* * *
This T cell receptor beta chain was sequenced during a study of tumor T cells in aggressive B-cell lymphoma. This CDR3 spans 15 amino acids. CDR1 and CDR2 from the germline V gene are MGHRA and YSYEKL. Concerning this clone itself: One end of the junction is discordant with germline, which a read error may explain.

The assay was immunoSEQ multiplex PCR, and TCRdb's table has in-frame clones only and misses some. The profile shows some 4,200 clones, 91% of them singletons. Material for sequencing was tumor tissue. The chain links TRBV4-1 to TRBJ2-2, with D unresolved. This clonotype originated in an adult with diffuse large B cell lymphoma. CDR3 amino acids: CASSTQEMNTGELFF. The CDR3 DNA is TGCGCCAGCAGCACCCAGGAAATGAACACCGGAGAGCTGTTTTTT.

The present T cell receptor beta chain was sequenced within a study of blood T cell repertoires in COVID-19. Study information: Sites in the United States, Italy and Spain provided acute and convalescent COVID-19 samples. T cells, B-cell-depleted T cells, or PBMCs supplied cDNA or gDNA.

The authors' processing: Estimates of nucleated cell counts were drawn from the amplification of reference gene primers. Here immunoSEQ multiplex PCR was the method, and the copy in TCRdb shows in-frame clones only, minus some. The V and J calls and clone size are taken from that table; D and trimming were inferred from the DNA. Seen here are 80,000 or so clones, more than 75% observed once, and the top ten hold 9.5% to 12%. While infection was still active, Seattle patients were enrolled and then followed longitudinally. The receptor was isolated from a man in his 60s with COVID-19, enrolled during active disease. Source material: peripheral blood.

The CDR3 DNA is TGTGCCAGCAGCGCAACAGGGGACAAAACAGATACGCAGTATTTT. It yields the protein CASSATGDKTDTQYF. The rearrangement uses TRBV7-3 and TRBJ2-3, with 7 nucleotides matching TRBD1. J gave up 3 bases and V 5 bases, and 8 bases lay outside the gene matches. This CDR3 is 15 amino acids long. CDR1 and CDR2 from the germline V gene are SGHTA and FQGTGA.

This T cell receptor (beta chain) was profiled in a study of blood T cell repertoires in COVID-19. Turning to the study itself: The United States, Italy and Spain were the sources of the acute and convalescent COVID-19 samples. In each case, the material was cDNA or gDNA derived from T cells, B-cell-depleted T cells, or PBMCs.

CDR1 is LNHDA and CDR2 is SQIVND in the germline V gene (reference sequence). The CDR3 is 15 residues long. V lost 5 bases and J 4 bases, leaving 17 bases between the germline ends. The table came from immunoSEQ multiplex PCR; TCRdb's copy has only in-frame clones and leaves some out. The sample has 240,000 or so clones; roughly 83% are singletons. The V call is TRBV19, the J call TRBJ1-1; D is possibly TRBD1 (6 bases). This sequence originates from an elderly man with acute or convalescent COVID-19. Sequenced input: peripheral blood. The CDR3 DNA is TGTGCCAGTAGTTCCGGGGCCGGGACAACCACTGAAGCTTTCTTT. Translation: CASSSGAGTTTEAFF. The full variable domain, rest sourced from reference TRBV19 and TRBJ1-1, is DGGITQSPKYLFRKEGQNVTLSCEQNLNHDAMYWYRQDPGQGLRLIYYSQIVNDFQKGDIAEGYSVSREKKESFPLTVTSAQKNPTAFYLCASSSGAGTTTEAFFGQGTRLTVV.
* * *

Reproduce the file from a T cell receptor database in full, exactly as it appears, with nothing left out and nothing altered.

This T cell receptor beta chain was sequenced during a study of tumor T cells in aggressive B-cell lymphoma. This CDR3 spans 15 amino acids. CDR1 and CDR2 from the germline V gene are MGHRA and YSYEKL. Concerning this clone itself: One end of the junction is discordant with germline, which a read error may explain.

The assay was immunoSEQ multiplex PCR, and TCRdb's table has in-frame clones only and misses some. The profile shows some 4,200 clones, 91% of them singletons. Material for sequencing was tumor tissue. The chain links TRBV4-1 to TRBJ2-2, with D unresolved. This clonotype originated in an adult with diffuse large B cell lymphoma. CDR3 amino acids: CASSTQEMNTGELFF. The CDR3 DNA is TGCGCCAGCAGCACCCAGGAAATGAACACCGGAGAGCTGTTTTTT.

The present T cell receptor beta chain was sequenced within a study of blood T cell repertoires in COVID-19. Study information: Sites in the United States, Italy and Spain provided acute and convalescent COVID-19 samples. T cells, B-cell-depleted T cells, or PBMCs supplied cDNA or gDNA.

The authors' processing: Estimates of nucleated cell counts were drawn from the amplification of reference gene primers. Here immunoSEQ multiplex PCR was the method, and the copy in TCRdb shows in-frame clones only, minus some. The V and J calls and clone size are taken from that table; D and trimming were inferred from the DNA. Seen here are 80,000 or so clones, more than 75% observed once, and the top ten hold 9.5% to 12%. While infection was still active, Seattle patients were enrolled and then followed longitudinally. The receptor was isolated from a man in his 60s with COVID-19, enrolled during active disease. Source material: peripheral blood.

The CDR3 DNA is TGTGCCAGCAGCGCAACAGGGGACAAAACAGATACGCAGTATTTT. It yields the protein CASSATGDKTDTQYF. The rearrangement uses TRBV7-3 and TRBJ2-3, with 7 nucleotides matching TRBD1. J gave up 3 bases and V 5 bases, and 8 bases lay outside the gene matches. This CDR3 is 15 amino acids long. CDR1 and CDR2 from the germline V gene are SGHTA and FQGTGA.

This T cell receptor (beta chain) was profiled in a study of blood T cell repertoires in COVID-19. Turning to the study itself: The United States, Italy and Spain were the sources of the acute and convalescent COVID-19 samples. In each case, the material was cDNA or gDNA derived from T cells, B-cell-depleted T cells, or PBMCs.

CDR1 is LNHDA and CDR2 is SQIVND in the germline V gene (reference sequence). The CDR3 is 15 residues long. V lost 5 bases and J 4 bases, leaving 17 bases between the germline ends. The table came from immunoSEQ multiplex PCR; TCRdb's copy has only in-frame clones and leaves some out. The sample has 240,000 or so clones; roughly 83% are singletons. The V call is TRBV19, the J call TRBJ1-1; D is possibly TRBD1 (6 bases). This sequence originates from an elderly man with acute or convalescent COVID-19. Sequenced input: peripheral blood. The CDR3 DNA is TGTGCCAGTAGTTCCGGGGCCGGGACAACCACTGAAGCTTTCTTT. Translation: CASSSGAGTTTEAFF. The full variable domain, rest sourced from reference TRBV19 and TRBJ1-1, is DGGITQSPKYLFRKEGQNVTLSCEQNLNHDAMYWYRQDPGQGLRLIYYSQIVNDFQKGDIAEGYSVSREKKESFPLTVTSAQKNPTAFYLCASSSGAGTTTEAFFGQGTRLTVV.